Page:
Small stay calm and content

Guest Post – Ten Tips On How To Be A Great Dad

Small stay calm and content
Small stay calm and content

A guest post for father’s day:

Cat Williams is a relationship counsellor who qualified with the renowned UK charity, Relate, in 2007. She is also a British army wife and mother of two.  ‘Stay Calm and Content’ is her newly released book.  It was suggested by her clients and explains the ‘secret’ behind staying calm and content, no matter what life throws at you.  It is available via her site or on Amazon.

I don’t often take guest posts, but Cat and I have chatted on twitter and our blogs for a bit, and as I write ‘for mums’ rather than Dads, I thought that her post was a great idea.  I’d like to also mention a post over at Spencer’s about the furor about TV Dad’s putting real life Dads in a bad light.  I so agree with what he wrote, but didn’t write it because I’m a mum!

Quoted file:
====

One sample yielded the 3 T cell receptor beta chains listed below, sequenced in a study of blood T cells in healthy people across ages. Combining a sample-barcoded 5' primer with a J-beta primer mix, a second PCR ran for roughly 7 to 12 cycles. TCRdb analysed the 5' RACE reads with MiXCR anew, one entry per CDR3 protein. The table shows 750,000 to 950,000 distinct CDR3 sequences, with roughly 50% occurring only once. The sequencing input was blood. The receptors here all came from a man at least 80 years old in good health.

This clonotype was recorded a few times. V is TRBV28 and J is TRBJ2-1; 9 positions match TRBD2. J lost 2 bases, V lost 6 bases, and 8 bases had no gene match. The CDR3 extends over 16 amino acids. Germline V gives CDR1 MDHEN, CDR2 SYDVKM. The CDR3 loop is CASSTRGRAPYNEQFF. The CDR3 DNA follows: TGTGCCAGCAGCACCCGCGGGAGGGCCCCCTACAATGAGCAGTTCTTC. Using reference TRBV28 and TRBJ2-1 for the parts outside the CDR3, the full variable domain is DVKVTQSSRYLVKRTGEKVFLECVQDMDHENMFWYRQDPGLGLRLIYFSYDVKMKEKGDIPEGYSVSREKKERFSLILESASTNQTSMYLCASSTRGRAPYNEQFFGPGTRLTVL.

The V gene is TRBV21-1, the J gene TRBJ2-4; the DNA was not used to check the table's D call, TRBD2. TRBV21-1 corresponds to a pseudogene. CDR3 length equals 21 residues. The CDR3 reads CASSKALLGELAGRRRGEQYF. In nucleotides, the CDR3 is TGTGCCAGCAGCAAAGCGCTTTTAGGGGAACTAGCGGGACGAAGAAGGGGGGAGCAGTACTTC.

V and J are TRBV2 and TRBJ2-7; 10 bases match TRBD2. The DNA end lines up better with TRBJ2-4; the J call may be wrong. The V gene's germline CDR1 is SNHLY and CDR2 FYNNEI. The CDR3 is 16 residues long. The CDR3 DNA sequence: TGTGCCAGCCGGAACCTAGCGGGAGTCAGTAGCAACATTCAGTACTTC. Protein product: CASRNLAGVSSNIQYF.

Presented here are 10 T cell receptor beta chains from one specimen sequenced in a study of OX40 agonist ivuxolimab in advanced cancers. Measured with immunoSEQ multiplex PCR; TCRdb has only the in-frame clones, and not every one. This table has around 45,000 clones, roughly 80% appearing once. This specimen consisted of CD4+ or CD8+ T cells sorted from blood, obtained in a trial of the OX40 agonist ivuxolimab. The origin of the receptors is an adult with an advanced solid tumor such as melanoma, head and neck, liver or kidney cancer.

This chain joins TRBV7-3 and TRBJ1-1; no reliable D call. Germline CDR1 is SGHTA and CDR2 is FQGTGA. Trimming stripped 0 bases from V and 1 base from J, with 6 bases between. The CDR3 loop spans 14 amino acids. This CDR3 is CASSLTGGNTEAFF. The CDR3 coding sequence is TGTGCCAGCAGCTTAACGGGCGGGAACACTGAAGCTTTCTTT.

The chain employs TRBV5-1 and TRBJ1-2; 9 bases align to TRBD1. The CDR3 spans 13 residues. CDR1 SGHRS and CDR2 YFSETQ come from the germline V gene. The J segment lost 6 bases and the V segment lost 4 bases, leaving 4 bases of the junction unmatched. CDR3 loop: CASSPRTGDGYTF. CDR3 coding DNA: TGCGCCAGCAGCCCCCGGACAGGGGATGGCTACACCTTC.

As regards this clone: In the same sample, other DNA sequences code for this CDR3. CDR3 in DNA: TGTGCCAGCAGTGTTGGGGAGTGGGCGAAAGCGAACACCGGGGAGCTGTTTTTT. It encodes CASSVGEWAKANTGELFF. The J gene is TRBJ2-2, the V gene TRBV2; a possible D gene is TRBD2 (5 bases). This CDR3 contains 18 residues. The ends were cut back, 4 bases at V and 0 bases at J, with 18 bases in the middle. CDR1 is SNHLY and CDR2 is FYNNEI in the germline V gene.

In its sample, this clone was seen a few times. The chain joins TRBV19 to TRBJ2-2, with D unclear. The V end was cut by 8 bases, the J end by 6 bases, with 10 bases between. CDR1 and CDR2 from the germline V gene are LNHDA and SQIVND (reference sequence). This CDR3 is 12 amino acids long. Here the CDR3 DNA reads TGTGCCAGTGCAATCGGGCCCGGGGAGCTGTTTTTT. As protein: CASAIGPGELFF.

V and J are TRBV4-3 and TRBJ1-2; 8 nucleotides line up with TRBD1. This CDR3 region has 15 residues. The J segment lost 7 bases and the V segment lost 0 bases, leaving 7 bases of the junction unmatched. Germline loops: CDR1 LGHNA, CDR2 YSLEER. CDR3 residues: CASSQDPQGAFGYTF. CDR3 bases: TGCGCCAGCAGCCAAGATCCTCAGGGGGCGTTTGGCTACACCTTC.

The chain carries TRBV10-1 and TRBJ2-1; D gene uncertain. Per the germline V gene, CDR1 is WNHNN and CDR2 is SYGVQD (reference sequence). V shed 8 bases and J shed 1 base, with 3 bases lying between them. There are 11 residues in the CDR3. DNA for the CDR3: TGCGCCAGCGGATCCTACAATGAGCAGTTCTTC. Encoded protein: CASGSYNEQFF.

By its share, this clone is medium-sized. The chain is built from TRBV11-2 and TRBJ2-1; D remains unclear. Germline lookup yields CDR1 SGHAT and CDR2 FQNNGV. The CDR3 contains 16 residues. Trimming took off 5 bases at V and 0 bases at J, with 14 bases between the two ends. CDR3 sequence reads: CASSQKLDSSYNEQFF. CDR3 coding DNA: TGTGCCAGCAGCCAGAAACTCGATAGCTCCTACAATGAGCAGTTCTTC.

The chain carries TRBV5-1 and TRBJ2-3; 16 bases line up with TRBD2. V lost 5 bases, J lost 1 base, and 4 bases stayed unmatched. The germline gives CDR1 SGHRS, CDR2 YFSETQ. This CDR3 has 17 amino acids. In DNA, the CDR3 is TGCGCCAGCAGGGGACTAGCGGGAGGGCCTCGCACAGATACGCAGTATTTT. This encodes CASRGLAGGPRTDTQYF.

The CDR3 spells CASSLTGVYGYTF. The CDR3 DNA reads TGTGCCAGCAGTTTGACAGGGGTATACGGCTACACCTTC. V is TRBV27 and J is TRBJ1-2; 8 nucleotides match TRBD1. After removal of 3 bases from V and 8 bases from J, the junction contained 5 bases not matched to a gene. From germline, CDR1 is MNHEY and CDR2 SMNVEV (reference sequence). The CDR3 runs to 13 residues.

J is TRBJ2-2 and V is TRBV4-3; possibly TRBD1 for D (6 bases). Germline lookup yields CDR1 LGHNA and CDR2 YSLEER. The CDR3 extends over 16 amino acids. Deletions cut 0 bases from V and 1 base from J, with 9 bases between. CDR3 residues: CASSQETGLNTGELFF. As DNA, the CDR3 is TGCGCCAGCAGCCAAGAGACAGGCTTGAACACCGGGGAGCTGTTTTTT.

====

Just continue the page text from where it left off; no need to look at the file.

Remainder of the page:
So over to Cat …..

 

Tricky For Dads

As a relationship counsellor I have come across many couples who, as well as struggling in their couple relationship, are also struggling in their relationship with their children.  It is often fathers in particular who find it difficult to build a close relationship with their children, or who find that relationship difficult to maintain as their children grow up.

Here are my thoughts and ‘tips’ on what it means to be a great Dad, and to build a great relationship.

 

Feeling Listened To

The main thing to remember is that children of any age (and their parents) want to feel listened to, understood, respected, and loved.  The key word here is feel, we might know we love our children, but if they don’t feel it then that love is almost pointless from their point of view.

(update from Lisa: Check out this post on how to make them feel listened to)